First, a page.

TBEV is a member of the family Flaviviridae, genus Flavivirus with a single-stranded positive-sense RNA of approximately 11 kb. TBEV can by divided in three subtypes–the European (TBEV-EU), the Siberian (TBEV-Sib) and the Far-Eastern subtype (TBEV-FE). Infections with the different TBEV subtypes result in significant differences of the clinical picture, morbidity and mortality [1,2]. In Germany, exclusively the TBE-EU subtype has been isolated from rodent and tick samples so far. Human isolates are rarely available because of the short TBEV viremia in the very early symptomatic phase of the disease and the absence of virus in cerebrospinal fluid during the CNS symptomatic.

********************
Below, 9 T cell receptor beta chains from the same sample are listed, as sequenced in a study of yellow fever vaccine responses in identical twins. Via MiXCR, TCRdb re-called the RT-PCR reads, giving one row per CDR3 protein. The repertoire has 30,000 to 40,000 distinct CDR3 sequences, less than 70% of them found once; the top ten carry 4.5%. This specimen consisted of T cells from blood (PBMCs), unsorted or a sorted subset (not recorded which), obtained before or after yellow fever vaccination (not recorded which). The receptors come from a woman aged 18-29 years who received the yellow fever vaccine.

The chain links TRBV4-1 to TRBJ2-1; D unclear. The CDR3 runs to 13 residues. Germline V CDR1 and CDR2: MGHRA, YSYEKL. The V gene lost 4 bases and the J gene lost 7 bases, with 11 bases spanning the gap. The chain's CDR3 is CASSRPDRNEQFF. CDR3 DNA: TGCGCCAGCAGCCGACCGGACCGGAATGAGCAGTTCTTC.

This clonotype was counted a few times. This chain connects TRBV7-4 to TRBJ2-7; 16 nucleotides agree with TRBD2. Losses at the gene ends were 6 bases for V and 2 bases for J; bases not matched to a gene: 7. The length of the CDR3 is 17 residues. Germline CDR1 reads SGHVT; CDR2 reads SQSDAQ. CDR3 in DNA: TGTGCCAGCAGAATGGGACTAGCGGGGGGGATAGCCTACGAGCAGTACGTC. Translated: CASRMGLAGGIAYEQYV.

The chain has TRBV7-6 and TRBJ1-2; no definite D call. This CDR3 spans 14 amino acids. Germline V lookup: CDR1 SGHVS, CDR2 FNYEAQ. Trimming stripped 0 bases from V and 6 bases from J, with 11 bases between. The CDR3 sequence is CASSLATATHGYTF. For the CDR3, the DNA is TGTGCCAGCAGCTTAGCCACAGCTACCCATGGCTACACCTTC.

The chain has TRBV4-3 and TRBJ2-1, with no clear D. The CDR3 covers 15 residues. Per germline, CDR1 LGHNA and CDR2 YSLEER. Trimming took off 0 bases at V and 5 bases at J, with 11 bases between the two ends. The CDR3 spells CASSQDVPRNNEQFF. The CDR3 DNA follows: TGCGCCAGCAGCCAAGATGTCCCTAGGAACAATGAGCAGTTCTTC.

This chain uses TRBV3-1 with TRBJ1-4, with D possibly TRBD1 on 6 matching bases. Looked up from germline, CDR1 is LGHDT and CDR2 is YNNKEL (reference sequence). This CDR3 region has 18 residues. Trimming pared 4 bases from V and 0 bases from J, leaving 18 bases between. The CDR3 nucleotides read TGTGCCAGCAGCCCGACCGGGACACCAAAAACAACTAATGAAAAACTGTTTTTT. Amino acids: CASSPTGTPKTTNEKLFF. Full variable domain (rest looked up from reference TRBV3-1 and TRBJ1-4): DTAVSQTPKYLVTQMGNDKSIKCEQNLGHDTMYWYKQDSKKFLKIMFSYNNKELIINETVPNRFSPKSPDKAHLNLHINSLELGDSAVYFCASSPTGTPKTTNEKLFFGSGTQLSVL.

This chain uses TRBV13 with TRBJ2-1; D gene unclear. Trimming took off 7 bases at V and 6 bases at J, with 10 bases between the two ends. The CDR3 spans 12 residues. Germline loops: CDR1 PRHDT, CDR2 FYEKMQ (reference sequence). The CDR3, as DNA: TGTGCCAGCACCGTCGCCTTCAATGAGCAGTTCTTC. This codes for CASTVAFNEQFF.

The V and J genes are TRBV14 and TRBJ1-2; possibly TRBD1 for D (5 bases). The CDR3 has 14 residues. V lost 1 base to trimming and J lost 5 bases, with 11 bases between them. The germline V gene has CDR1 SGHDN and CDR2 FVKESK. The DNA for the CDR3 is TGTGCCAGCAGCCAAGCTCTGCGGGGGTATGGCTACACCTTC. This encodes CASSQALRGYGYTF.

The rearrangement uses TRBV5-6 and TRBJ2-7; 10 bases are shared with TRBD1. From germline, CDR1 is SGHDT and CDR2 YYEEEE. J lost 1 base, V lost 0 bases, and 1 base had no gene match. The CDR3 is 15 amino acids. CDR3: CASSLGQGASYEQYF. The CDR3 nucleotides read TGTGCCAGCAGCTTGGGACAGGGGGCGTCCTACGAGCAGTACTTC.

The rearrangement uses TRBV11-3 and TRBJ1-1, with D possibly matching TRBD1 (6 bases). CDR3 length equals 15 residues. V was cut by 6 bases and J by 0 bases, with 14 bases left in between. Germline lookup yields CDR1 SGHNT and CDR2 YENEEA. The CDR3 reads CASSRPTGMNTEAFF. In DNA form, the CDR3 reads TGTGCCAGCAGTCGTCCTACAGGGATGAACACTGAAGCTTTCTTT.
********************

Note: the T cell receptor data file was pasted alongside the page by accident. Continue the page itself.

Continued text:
In Germany, TBE became a notifiable disease in 2001. Systematic public health data from 2001 until today show an annual number of reported TBE cases ranging between 200 and 450 (https://survstat.rki.de/Content/Query/Create.aspx). The majority of TBE cases are found in the federal states of Bavaria and Baden-Wuerttemberg. The local incidence shows significant variations–however, in some districts e.g. the Ortenaukreis (federal state of Baden-Wuerttemberg) it is estimated at about >10/100.000. This region is adjacent to the French region of Alsace. Alsace is the only French region where since 1968 stable endemic TBEV foci have been identified based on autochthonous TBEV infections [10,11]. Overall, about 170 human TBE cases had been reported in France from 1968 until 2016 –almost exclusively from the Alsace department. The Upper Rhine Valley and the Netherlands are thought to be the very western limits of TBEV-EU distribution in Europe and therefore focus of intensive virological and epidemiological studies.